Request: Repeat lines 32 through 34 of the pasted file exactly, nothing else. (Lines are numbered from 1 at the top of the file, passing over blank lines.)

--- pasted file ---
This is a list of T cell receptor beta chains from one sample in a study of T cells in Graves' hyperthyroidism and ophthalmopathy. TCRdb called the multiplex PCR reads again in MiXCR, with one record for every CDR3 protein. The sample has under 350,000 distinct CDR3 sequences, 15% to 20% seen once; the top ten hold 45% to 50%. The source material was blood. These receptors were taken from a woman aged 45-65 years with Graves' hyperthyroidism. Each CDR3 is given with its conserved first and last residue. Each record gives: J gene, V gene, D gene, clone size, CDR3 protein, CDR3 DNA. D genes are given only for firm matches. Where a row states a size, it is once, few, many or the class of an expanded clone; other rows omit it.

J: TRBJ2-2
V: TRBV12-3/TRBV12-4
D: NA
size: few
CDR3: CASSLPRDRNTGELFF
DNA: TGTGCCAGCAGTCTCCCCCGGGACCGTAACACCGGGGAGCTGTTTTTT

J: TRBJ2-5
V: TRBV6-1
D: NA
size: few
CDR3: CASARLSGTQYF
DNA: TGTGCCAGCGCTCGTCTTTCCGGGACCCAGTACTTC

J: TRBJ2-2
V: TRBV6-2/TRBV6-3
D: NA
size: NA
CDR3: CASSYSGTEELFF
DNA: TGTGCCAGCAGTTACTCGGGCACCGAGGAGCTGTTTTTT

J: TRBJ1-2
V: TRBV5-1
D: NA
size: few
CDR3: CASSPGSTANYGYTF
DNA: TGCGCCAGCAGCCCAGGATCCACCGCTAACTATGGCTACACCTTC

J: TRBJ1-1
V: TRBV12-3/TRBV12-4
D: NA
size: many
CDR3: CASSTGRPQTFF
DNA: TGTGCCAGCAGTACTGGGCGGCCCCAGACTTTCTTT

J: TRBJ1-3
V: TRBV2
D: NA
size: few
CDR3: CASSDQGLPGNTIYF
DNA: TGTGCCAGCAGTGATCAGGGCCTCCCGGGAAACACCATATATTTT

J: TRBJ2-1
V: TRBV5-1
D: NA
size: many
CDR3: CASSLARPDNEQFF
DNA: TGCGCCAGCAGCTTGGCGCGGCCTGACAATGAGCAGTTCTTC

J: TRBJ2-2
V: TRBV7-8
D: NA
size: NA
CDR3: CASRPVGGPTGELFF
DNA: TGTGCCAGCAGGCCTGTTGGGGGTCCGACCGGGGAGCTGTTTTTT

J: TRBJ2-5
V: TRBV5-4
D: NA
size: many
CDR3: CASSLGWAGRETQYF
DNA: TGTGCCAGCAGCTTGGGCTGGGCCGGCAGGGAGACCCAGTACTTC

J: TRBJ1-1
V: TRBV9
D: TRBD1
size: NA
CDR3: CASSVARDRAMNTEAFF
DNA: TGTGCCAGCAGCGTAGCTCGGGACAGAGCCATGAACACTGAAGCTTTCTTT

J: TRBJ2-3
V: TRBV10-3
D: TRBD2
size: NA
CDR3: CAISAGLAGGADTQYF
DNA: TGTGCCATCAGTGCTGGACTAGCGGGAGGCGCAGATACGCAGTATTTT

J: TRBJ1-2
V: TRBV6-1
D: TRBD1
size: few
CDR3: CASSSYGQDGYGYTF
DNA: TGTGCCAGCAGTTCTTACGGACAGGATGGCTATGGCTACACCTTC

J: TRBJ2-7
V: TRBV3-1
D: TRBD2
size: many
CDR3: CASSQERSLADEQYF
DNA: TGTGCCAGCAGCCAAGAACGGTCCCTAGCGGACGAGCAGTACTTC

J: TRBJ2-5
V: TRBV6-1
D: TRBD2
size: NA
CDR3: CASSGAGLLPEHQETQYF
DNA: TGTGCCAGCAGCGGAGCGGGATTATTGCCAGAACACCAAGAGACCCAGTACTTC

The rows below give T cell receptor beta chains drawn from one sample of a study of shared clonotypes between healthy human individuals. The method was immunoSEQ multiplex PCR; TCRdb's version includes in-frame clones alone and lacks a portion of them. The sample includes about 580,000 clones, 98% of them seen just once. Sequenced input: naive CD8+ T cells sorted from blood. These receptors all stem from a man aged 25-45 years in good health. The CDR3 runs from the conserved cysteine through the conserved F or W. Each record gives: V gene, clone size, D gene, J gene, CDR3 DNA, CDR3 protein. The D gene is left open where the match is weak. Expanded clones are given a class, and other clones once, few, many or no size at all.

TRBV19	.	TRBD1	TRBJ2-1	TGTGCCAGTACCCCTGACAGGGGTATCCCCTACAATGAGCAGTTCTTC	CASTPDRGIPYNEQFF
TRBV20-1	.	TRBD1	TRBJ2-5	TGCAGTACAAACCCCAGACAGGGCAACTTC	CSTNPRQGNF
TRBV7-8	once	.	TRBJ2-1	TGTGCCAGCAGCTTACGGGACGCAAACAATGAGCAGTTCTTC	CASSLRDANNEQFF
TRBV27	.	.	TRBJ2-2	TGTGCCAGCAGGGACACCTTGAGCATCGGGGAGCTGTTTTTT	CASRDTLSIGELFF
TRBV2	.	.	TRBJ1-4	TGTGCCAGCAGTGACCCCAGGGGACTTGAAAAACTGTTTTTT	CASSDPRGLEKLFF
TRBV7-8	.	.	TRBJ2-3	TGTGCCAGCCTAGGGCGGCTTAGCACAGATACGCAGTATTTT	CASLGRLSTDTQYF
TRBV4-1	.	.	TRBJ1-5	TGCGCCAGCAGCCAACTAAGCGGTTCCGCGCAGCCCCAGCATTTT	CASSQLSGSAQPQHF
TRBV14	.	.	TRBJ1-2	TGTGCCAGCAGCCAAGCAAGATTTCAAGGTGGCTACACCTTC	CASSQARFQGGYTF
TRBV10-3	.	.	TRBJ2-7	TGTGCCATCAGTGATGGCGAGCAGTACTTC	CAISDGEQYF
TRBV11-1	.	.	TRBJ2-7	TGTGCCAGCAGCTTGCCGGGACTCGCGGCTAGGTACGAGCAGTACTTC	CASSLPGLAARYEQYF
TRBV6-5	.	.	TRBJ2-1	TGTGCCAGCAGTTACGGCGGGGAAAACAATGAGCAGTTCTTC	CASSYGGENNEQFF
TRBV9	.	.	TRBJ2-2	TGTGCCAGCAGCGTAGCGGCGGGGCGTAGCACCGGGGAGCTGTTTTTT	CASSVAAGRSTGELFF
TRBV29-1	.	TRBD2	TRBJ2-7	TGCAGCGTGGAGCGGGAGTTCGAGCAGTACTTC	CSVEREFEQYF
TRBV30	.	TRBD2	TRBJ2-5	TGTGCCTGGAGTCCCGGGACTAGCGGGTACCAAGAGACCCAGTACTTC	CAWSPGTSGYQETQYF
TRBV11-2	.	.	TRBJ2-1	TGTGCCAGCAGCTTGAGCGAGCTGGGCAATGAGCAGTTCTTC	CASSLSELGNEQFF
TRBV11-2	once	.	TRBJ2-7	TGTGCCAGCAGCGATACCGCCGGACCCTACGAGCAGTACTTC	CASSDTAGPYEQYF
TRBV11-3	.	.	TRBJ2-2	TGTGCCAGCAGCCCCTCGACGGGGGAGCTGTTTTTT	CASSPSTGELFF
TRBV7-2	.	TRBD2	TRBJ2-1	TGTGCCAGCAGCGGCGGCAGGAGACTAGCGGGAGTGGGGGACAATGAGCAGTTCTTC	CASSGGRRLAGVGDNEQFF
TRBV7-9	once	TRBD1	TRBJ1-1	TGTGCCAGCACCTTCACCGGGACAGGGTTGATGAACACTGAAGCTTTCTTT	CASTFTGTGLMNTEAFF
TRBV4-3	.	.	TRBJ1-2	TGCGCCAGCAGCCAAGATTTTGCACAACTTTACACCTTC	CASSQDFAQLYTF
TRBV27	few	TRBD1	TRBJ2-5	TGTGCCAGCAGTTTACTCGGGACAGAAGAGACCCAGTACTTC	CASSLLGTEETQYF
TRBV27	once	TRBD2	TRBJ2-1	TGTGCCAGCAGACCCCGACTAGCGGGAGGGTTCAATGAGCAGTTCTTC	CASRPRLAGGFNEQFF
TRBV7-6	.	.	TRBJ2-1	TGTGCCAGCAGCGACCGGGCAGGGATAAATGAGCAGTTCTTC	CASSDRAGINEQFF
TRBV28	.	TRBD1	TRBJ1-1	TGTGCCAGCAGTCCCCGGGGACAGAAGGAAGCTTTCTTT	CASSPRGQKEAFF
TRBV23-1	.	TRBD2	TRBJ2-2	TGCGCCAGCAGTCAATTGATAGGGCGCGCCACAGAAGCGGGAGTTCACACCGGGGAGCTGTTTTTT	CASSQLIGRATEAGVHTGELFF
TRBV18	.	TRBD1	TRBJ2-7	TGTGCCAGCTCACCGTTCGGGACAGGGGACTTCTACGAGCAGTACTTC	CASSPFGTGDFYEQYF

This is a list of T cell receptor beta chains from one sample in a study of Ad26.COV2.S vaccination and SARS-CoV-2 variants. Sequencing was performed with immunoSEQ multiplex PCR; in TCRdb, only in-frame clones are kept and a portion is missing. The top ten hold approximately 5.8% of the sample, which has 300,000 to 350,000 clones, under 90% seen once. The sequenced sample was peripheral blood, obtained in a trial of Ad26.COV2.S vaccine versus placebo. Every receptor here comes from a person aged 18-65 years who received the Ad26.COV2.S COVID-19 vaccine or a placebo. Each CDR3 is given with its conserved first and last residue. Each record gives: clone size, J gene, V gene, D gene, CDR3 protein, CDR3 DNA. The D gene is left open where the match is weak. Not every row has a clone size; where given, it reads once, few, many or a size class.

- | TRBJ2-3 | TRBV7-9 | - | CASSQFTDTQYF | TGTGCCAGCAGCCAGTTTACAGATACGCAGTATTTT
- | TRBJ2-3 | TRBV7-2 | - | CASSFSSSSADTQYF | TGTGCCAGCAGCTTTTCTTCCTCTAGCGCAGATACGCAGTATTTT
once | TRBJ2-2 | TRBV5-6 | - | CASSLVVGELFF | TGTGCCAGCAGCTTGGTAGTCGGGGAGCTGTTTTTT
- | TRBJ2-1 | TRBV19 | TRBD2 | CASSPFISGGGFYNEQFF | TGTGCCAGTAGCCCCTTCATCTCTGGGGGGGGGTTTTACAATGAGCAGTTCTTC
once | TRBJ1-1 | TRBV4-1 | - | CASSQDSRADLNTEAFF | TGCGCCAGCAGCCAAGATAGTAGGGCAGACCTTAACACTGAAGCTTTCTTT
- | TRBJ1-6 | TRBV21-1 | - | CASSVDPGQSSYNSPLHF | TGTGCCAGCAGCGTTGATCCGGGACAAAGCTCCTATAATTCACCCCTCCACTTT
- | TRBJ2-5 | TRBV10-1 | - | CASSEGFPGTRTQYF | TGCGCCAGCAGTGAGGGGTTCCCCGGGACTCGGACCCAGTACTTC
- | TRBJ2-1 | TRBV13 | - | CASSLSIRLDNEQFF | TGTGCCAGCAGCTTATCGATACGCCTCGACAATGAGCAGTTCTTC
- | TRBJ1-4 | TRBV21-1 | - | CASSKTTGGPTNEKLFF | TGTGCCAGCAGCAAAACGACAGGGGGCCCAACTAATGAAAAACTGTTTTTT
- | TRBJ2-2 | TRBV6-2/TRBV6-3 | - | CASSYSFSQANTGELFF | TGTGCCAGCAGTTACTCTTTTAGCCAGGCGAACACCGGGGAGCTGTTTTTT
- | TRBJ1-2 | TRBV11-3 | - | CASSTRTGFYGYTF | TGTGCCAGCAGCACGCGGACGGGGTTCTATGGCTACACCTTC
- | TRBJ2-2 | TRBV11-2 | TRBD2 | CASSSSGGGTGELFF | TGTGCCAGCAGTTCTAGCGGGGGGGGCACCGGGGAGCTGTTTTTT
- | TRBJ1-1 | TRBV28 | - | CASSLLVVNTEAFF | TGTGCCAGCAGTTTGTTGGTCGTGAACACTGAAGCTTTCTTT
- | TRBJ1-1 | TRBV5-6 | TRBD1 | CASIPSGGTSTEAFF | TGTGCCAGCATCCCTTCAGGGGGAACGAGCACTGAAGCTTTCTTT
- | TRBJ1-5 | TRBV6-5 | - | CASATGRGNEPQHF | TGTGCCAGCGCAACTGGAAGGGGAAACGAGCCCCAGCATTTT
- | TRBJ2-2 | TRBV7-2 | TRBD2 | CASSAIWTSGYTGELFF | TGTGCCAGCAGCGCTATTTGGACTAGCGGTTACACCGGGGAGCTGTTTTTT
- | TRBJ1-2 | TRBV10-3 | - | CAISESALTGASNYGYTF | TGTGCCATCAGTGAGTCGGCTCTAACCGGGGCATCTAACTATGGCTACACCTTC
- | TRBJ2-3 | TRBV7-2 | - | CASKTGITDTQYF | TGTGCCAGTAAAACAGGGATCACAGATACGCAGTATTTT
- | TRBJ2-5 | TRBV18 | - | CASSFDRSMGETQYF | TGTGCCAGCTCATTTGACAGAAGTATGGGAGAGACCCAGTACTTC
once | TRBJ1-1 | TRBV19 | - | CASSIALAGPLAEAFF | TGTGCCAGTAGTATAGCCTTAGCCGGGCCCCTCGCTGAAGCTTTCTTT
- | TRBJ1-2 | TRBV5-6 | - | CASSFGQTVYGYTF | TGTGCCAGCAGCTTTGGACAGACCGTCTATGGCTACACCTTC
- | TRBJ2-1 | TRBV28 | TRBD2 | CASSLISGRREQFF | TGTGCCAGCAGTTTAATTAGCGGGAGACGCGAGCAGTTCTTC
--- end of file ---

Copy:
J: TRBJ1-3
V: TRBV2
D: NA